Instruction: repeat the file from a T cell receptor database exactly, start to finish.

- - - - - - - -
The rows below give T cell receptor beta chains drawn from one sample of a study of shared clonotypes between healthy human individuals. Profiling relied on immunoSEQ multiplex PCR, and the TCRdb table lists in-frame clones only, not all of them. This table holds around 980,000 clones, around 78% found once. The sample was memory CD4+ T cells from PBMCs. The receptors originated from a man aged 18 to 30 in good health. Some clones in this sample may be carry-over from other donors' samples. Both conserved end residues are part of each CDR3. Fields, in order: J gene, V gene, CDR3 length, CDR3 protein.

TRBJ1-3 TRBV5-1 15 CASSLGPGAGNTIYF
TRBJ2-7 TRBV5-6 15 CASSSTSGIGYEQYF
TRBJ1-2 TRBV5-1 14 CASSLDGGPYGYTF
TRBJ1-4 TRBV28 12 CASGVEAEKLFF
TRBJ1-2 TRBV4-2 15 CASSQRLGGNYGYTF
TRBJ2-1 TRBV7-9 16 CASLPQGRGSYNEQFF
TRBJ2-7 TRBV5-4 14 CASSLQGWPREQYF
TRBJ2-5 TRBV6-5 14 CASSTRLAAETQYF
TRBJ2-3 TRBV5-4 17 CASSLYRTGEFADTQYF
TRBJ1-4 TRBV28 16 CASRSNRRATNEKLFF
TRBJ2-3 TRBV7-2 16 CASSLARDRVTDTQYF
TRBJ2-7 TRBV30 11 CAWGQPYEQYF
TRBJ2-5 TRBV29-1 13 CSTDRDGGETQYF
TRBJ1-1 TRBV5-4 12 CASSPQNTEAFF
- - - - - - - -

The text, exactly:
The rows below give T cell receptor beta chains drawn from one sample of a study of shared clonotypes between healthy human individuals. Profiling relied on immunoSEQ multiplex PCR, and the TCRdb table lists in-frame clones only, not all of them. This table holds around 980,000 clones, around 78% found once. The sample was memory CD4+ T cells from PBMCs. The receptors originated from a man aged 18 to 30 in good health. Some clones in this sample may be carry-over from other donors' samples. Both conserved end residues are part of each CDR3. Fields, in order: J gene, V gene, CDR3 length, CDR3 protein.

TRBJ1-3 TRBV5-1 15 CASSLGPGAGNTIYF
TRBJ2-7 TRBV5-6 15 CASSSTSGIGYEQYF
TRBJ1-2 TRBV5-1 14 CASSLDGGPYGYTF
TRBJ1-4 TRBV28 12 CASGVEAEKLFF
TRBJ1-2 TRBV4-2 15 CASSQRLGGNYGYTF
TRBJ2-1 TRBV7-9 16 CASLPQGRGSYNEQFF
TRBJ2-7 TRBV5-4 14 CASSLQGWPREQYF
TRBJ2-5 TRBV6-5 14 CASSTRLAAETQYF
TRBJ2-3 TRBV5-4 17 CASSLYRTGEFADTQYF
TRBJ1-4 TRBV28 16 CASRSNRRATNEKLFF
TRBJ2-3 TRBV7-2 16 CASSLARDRVTDTQYF
TRBJ2-7 TRBV30 11 CAWGQPYEQYF
TRBJ2-5 TRBV29-1 13 CSTDRDGGETQYF
TRBJ1-1 TRBV5-4 12 CASSPQNTEAFF